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Pipjw

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    Pipjw Pipjw Presentation Transcript

    • PIPJ Anatomy
    • Proximal Interphalangial Joint Anatomical & functional locus of finger function Site of most common ligament injury in the hand Most ligament injury are incomplete with maintenance of joint congruity & stability In certain injuries (eg. Lateral dislocations & hyperextension injuries) --> complete rupture of one or more supporting structures Treatment based on accurate diagnosis of pathological lesions & degree of clinical dysfunction
    • Anatomy PIPJ - Hinge joint Arc of motion up to 1100 Stability:  Articular contours  Periarticular ligaments  Secondary stabilization by adjacent tendon & retinacular systems
    • Anatomy - Bony Factors Head of PP - 2x concentric condyles seperated by an intercondylar notch Condyles (PP) articulate with 2x concave fossa in the broad, flattened base of MP separated by a median ridge Tongue-and-groove contour & breadth of congruence add stability by resisting lateral & rotatory stress (esp. when PIPJ is fully extended)
    • Anatomy - Ligamentous factors Radial & ulnar collateral ligaments Primary restraints to radial & ulnar deviation force Proper & accessory component Both arise from the concave fossae on lateral aspects of each condyle & pass obliquely & volary to their insertions Anatomically confluent but distinguished by their points of insertion Proper collateral lig. --> volar 1/3 base of MP Accessory collateral lig. --> volar plate
    • Anatomy - Volar Plate  Floor of joint  Suspended laterally by collateral ligs.  Distal portion inserts across volar base of MP (only densely attached at its lateral margins - col. lig. insertion)  Thinner centrally & blends with MP volar periosteum  Central portion tapers proximally into an areolar sheet & laterally thickens to form a pair of check ligaments  Secondary stabilizer against lateral deviation esp when PIPJ extended but only when collaterals torn
    • Check ligaments:+Originate from periosteum of PP1 just inside walls ofA2 pulley at its distal margin and are confluent withproximal origins of C1 pulley+prevent hyperextension while permitting full flexionthereby providing maximum stability with minimumbulk
    • PIPJ Stability  Key: strong conjoined attachment of the paired collateral lig. & the volar plate into the volar 1/3 of the MP  Ligament-box configuration produces a 3D strength that strongly resists PIPJ displacement  For MP displacement to occur, the ligament-box complex must be disrupted in at least 2 planes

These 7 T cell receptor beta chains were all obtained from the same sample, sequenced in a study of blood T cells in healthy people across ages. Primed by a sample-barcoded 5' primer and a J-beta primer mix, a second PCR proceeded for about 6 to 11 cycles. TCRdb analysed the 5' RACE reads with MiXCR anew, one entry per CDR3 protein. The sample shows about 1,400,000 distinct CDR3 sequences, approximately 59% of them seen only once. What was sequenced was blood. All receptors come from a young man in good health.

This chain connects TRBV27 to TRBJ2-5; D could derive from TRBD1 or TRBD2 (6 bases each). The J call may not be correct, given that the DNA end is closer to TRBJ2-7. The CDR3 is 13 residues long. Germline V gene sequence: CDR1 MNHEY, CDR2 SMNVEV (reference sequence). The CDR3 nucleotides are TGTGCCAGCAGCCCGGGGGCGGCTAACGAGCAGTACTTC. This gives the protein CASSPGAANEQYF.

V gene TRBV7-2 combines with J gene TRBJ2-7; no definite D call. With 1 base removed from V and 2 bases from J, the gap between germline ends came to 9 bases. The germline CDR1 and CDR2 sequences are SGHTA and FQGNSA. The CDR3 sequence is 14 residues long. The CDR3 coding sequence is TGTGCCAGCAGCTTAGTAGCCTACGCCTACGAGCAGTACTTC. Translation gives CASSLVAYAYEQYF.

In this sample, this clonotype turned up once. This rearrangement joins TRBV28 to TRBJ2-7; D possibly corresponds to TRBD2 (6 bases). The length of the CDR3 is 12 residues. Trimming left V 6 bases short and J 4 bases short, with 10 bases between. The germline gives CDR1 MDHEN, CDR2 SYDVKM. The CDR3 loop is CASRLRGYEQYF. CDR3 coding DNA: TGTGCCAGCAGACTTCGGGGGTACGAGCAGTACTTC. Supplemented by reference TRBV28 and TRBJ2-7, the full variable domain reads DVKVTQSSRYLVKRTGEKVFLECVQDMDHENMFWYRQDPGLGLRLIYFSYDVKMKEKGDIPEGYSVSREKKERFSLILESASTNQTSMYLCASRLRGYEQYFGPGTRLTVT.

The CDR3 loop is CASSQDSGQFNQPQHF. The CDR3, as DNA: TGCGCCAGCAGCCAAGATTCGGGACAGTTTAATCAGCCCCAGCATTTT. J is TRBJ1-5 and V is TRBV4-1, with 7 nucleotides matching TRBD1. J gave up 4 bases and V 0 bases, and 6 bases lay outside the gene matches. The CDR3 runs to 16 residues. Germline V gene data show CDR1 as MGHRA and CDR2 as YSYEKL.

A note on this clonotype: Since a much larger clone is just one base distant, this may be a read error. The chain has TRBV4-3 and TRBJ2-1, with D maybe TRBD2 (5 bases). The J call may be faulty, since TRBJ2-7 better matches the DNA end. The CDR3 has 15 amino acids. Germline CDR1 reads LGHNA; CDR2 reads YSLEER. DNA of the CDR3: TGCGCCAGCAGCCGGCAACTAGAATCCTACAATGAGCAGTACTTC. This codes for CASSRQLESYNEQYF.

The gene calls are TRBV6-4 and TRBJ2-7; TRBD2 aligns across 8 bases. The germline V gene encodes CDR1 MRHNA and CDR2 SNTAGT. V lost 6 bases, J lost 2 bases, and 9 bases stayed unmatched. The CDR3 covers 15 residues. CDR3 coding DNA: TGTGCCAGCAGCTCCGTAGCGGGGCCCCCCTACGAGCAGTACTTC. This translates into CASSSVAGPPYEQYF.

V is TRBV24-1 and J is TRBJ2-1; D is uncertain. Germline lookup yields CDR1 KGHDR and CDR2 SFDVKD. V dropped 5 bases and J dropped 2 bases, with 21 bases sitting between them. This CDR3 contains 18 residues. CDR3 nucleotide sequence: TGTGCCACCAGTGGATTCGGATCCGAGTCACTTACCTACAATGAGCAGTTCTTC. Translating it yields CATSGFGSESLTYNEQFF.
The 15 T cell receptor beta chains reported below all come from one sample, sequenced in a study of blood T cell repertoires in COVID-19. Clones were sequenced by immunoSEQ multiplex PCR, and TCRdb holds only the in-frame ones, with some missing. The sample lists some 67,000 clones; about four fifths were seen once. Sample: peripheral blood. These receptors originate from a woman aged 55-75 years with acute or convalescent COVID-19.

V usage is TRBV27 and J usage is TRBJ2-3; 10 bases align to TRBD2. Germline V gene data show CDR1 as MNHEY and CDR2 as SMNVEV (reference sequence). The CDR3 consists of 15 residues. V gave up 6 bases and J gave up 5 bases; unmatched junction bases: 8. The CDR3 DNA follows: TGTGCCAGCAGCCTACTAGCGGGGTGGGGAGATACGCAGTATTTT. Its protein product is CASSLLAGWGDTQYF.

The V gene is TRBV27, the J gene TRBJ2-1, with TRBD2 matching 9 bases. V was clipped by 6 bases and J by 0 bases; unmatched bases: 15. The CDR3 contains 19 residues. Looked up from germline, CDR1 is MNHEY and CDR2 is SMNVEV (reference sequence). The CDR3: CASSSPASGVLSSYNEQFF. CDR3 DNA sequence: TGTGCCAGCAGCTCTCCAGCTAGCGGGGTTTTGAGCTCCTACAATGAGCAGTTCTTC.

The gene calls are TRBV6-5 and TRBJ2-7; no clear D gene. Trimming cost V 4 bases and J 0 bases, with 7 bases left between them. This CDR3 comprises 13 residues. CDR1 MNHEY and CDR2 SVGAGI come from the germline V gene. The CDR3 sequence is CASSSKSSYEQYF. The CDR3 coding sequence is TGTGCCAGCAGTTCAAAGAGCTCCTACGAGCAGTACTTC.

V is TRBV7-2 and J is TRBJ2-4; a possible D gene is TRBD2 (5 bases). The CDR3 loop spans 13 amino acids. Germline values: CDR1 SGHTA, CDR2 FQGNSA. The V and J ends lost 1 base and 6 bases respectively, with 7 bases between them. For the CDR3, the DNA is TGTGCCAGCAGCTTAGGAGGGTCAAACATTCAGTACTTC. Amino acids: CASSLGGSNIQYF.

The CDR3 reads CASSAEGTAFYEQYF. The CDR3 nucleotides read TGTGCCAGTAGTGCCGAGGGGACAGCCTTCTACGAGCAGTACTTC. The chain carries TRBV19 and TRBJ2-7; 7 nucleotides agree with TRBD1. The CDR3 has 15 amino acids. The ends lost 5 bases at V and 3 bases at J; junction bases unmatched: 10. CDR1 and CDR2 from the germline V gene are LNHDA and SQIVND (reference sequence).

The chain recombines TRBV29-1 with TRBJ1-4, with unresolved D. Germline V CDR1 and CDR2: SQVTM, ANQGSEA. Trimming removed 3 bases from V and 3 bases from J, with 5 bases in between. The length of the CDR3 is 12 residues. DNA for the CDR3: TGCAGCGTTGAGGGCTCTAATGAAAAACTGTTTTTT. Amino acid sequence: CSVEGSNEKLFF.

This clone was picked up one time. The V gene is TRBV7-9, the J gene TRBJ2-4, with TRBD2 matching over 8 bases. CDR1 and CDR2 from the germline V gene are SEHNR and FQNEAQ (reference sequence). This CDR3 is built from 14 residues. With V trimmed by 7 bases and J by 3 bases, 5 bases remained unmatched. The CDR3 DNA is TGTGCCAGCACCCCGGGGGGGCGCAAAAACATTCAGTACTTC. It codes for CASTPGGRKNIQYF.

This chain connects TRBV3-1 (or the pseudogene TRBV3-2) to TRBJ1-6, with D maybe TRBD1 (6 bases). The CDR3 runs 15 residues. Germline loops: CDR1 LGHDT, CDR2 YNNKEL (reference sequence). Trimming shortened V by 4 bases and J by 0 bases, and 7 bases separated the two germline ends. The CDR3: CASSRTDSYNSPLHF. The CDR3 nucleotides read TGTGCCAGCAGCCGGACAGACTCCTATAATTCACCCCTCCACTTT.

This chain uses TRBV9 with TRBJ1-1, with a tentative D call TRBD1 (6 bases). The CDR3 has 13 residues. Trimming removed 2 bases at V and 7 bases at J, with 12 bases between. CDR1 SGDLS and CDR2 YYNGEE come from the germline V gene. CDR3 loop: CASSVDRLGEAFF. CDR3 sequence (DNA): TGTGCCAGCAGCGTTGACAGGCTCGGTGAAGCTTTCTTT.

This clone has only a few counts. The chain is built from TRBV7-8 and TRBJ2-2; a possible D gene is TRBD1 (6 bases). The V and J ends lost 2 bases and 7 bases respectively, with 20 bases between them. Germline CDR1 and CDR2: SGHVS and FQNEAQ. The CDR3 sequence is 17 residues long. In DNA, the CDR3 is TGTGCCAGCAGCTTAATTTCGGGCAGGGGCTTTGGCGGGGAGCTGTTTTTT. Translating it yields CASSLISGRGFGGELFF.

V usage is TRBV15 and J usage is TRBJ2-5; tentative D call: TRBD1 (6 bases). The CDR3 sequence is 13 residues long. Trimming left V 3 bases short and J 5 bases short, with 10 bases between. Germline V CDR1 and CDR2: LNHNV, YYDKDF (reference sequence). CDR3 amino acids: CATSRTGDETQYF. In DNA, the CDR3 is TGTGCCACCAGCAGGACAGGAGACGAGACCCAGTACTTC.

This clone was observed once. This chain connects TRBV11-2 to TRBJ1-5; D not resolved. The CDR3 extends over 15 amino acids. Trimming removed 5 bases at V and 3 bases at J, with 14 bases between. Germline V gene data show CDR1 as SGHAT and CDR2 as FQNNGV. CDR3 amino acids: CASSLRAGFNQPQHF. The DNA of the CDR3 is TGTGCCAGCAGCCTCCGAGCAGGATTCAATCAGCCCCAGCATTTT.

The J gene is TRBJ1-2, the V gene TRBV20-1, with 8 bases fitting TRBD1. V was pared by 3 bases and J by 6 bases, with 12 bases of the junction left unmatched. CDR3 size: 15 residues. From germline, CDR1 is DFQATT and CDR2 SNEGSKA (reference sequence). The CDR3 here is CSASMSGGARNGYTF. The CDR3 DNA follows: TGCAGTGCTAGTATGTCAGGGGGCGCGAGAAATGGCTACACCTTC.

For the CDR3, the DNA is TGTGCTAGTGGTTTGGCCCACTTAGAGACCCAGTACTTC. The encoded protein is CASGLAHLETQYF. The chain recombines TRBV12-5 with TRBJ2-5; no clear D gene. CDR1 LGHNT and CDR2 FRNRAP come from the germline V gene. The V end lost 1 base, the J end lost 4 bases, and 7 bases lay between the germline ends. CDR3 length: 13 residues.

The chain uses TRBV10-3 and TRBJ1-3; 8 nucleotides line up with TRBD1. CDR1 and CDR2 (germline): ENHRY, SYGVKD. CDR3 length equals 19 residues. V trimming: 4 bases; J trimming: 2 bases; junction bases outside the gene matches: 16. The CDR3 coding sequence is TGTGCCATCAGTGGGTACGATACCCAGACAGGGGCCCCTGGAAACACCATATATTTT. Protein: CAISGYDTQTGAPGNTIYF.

• PIPJ Stability Based on load to failure cadeveric studies & clinical observation, collateral ligs. fail proximally about 85% of the time while the volar plate avulses distally up to 80% of the time At lower angular velocities of side-to-side deformation, the collateral ligs. tend to fail in their midsubstance
    • PIPJ - Secondary Stabilization  Secondary stabilization by adjacent tendon & retinacular systems
    • PIPJ dislocations
    • Dorsal PIPJ Dislocation
    • Dorsal PIPJ Dislocations Mechanism: PIPJ hyperextension combined with some degree of longitudinal compression Frequently occurs in ball-handling sports Usually produces soft tissue or bone injury to the distal insertions of the 3D ligament-box complex. The greater the longitudinal force, the more likelihood for fracture dislocation Rarely, VP ruptures volarly & become interposed within the PIPJ causing irreducible dislocation Volar fracture may even become trapped within the flexor sheath and inhibit motion.
    • Dorsal PIPJ Dislocations  Type I (hyperextension): VP avulsed; incomplete longitudinal split in col. ligs.; articular surfaces remain congruous.  Type II (dorsal dislocation): complete rupture VP; complete split in col. ligs.; MP resting on dorsum of PP.  Type III (fracture-dislocation): disruption at the volar base of MP where VP is inserted; stable vs unstable injuries
    • Dorsal PIPJ Dislocations  Stable Type III:  fracture < 40% of volar base MP; significant portion of col. ligs. still attached; possible congruous reduction  Unstable Type III:  fracture > 40% of volar base MP; little or no col. ligs. attached; congruous reduction unlikely; depressed volar articular defect
    • Dorsal PIPJ Dislocations Treatment depends on open vs closed, stable vs unstable injuries Rx principles:  Patient education  Avoidance of prolonged immobilisation
    • Dorsal PIPJ Dislocations Operative Mx:  Debridement & joint washout for open injuries  Dorsal block splinting  ? Role of primary VP repair  Other specific techniques for unstable PIPJ injuries:  Dynamic skeletal traction  Extension block pinning  Trans-articular pinning  ORIF  Volar plate arthroplasty  FDS tenodesis (for chronic hyperextension deformity of PIPJ)
    • Dorsal PIPJ Dislocations Complications of operative Mx:  Redisplacement  Angulation  Flexion contracture  DIPJ stiffness